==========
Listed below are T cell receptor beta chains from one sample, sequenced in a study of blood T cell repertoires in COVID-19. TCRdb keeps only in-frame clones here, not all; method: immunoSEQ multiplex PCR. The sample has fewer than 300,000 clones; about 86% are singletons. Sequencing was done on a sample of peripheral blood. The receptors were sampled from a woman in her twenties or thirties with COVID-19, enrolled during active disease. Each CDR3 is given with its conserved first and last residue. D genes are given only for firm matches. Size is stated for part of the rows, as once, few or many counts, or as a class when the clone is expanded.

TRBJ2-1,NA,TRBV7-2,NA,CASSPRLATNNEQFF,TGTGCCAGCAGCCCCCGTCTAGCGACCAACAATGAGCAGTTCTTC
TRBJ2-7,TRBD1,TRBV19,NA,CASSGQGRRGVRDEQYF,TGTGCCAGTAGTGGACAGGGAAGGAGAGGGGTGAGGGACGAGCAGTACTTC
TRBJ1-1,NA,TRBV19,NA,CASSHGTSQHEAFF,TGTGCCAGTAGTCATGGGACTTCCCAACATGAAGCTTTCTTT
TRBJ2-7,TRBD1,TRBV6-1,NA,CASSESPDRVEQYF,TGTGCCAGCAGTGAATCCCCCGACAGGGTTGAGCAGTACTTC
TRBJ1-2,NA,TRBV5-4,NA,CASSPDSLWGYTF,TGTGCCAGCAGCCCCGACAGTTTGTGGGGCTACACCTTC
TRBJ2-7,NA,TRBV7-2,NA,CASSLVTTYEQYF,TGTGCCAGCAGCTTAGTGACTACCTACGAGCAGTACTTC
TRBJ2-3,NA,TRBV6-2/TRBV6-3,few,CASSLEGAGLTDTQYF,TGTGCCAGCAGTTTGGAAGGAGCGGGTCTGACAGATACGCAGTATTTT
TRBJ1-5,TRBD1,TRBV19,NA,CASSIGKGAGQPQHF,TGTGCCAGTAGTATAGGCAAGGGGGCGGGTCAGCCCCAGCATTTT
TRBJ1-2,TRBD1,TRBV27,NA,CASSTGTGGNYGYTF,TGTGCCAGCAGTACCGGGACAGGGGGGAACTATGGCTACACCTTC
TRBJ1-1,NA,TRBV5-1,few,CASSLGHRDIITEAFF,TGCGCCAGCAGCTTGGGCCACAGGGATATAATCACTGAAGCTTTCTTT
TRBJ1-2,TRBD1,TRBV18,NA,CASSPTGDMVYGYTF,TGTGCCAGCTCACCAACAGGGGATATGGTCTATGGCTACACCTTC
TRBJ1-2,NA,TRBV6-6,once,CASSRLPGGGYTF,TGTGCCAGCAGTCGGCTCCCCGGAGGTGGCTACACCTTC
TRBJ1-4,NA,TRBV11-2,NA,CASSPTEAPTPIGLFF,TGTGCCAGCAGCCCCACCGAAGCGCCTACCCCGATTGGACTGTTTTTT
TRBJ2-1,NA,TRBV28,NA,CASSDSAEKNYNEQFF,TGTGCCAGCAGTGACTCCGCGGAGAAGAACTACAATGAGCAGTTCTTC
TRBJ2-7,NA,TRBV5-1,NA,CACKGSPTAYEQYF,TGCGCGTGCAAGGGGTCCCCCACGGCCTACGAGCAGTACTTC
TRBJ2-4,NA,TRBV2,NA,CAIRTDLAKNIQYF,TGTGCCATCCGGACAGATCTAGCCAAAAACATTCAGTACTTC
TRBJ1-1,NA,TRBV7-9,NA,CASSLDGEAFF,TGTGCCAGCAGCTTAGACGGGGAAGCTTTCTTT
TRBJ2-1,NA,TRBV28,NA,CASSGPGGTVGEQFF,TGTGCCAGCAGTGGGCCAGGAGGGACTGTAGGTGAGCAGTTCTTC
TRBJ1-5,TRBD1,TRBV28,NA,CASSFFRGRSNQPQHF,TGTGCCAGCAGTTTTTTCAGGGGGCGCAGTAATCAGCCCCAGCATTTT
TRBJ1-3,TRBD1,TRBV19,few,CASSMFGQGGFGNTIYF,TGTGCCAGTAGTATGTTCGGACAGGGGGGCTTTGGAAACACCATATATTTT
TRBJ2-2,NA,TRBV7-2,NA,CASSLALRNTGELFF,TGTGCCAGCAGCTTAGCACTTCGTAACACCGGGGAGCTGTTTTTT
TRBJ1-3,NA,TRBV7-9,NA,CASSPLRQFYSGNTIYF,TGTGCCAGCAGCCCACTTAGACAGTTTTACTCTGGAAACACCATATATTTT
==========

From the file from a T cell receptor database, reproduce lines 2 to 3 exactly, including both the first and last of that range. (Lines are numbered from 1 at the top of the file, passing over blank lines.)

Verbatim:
TRBJ2-1,NA,TRBV7-2,NA,CASSPRLATNNEQFF,TGTGCCAGCAGCCCCCGTCTAGCGACCAACAATGAGCAGTTCTTC
TRBJ2-7,TRBD1,TRBV19,NA,CASSGQGRRGVRDEQYF,TGTGCCAGTAGTGGACAGGGAAGGAGAGGGGTGAGGGACGAGCAGTACTTC